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Financial Empowerment for Malawian Women
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Financial Empowerment for Malawian Women

More and more women are being included in Malawi’s formal economy, writes 26-year-old Tiyamike Chirwa, a Commonwealth Correspondent from Malawi who argues that women in her country are increasingly gaining access to financial services that allow them to make payments, save, and obtain credit as they conduct their lives.

 

Malawi is slowly but steadily becoming a more financially inclusive country. It is a developing country where 51.4% of the people are poor, the man is traditionally the head of the house and is expected to generate wealth to sustain his family. However, things are changing as more women are generating wealth and are getting involved in the formal financial sector through activities like banking.

One of the biggest challenges to women’s financial inclusion over the years has been accessing convenient and reliable financial services. Through the use of technology in the financial sector, however, 38.5% of women in Malawi were formally banked in 2018. This compares to 17% of women who were formally banked in 2011. The driving force behind this positive change has been mobile and agency banking, which involves mobile wallet savings and funds transfer.

The microfinance industry has also done some good financial inclusion work. By financing Malawian women to start small businesses, in sectors like agriculture, they’ve made a commendable contribution to changing the narrative and circumstances that limit a woman’s place to only homemaking.

Despite these encouraging developments, Malawi still needs a more aggressive approach to women’s empowerment. Financial service providers need to introduce other services like insurance and investment designed specifically for women. While on the national level, both the older generation and young people need to be sensitized about the opportunities and benefits for everyone when women pursue financial goals and participate in a financially inclusive society.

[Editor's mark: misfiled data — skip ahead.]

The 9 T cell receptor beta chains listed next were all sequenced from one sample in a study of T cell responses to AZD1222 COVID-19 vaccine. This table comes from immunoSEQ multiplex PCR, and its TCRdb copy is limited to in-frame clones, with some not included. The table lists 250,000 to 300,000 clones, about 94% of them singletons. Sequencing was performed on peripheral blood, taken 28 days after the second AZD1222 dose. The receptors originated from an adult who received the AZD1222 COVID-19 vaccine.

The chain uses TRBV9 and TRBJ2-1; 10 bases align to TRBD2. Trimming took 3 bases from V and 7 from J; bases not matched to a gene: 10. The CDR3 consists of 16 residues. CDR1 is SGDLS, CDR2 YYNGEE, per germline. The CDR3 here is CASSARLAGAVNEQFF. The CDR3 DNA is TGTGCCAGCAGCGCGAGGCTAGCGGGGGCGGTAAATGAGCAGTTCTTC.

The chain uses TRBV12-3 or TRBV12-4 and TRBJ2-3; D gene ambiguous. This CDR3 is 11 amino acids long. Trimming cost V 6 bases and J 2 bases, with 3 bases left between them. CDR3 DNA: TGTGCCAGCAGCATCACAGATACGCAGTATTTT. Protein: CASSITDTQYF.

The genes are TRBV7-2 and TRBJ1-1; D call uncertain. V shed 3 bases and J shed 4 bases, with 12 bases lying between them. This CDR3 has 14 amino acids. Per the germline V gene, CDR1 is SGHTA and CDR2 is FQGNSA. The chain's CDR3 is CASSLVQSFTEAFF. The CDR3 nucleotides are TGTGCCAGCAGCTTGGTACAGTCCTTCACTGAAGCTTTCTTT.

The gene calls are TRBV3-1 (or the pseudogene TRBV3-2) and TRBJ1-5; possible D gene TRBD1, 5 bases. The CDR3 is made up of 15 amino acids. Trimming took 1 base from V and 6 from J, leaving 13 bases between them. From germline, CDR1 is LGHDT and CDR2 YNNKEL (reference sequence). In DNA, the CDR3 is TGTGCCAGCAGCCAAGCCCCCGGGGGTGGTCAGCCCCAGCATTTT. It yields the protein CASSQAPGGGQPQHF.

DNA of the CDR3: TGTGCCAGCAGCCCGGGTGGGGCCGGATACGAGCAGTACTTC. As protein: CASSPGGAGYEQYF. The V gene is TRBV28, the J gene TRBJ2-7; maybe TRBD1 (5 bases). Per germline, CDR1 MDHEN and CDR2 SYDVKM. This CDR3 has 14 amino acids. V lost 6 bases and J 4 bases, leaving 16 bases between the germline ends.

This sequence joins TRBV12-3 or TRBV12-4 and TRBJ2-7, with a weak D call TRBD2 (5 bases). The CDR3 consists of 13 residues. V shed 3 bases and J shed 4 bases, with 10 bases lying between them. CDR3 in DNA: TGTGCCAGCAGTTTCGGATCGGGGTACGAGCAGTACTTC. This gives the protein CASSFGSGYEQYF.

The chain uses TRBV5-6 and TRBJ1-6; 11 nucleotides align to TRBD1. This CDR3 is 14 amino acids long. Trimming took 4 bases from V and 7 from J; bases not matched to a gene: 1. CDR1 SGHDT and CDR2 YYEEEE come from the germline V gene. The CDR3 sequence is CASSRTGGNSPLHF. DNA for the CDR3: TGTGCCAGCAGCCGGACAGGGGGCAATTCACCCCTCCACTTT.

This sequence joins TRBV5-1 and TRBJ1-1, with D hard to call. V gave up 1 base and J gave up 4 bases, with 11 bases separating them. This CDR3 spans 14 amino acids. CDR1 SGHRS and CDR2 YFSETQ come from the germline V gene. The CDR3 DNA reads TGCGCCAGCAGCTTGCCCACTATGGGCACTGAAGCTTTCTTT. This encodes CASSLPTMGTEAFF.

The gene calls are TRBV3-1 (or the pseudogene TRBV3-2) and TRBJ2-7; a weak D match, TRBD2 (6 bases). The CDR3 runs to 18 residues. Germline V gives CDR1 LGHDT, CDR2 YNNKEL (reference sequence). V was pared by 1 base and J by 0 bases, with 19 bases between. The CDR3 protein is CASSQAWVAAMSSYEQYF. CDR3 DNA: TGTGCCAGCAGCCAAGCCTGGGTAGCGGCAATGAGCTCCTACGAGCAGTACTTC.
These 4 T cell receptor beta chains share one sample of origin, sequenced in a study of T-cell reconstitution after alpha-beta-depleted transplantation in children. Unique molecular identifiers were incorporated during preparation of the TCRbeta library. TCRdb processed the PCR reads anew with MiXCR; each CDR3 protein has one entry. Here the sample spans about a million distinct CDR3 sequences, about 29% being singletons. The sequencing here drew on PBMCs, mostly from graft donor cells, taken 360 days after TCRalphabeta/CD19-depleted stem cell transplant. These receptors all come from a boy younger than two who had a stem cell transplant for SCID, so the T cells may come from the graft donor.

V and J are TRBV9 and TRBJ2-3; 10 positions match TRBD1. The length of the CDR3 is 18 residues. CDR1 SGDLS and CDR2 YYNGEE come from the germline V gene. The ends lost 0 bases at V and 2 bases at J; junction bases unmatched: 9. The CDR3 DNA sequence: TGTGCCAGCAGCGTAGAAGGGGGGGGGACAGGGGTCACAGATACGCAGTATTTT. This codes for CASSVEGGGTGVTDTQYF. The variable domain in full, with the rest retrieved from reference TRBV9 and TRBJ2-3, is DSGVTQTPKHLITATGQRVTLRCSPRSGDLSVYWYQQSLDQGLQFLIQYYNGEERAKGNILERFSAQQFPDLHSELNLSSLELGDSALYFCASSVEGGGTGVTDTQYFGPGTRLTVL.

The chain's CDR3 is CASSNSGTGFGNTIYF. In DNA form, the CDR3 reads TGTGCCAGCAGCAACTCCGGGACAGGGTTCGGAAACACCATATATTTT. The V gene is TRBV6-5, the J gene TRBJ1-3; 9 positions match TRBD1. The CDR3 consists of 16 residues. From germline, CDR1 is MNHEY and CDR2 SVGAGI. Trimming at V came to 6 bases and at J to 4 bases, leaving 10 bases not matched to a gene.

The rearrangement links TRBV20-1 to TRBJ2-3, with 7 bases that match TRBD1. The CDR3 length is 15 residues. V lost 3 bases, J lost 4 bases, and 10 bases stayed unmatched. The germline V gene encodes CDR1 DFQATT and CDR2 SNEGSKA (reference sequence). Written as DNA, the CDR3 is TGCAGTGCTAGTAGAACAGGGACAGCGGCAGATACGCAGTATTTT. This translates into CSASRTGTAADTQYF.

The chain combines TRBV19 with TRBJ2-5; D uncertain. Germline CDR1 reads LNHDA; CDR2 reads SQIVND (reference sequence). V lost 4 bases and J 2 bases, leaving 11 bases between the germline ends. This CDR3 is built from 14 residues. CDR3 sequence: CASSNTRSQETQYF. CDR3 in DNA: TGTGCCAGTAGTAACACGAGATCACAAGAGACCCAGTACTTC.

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Photo Credit: Canva

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About Tiyamike Chirwa: I am a marketing and communications professional with experience in the micro-finance and agricultural sectors. I am interested in the role of communication in advancing development and technological penetration that enhances national development. I aspire to grow my career to support entrepreneurs and innovators through contemporarily financial technology and product adaptation.

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Opinions expressed in this article are those of the author and do not necessarily represent the views of the Commonwealth Youth Programme. Articles are published in a spirit of dialogue, respect and understanding. If you disagree, why not submit a response?
To learn more about becoming a Commonwealth Correspondent please visit: http://www.yourcommonwealth.org/submit-articles

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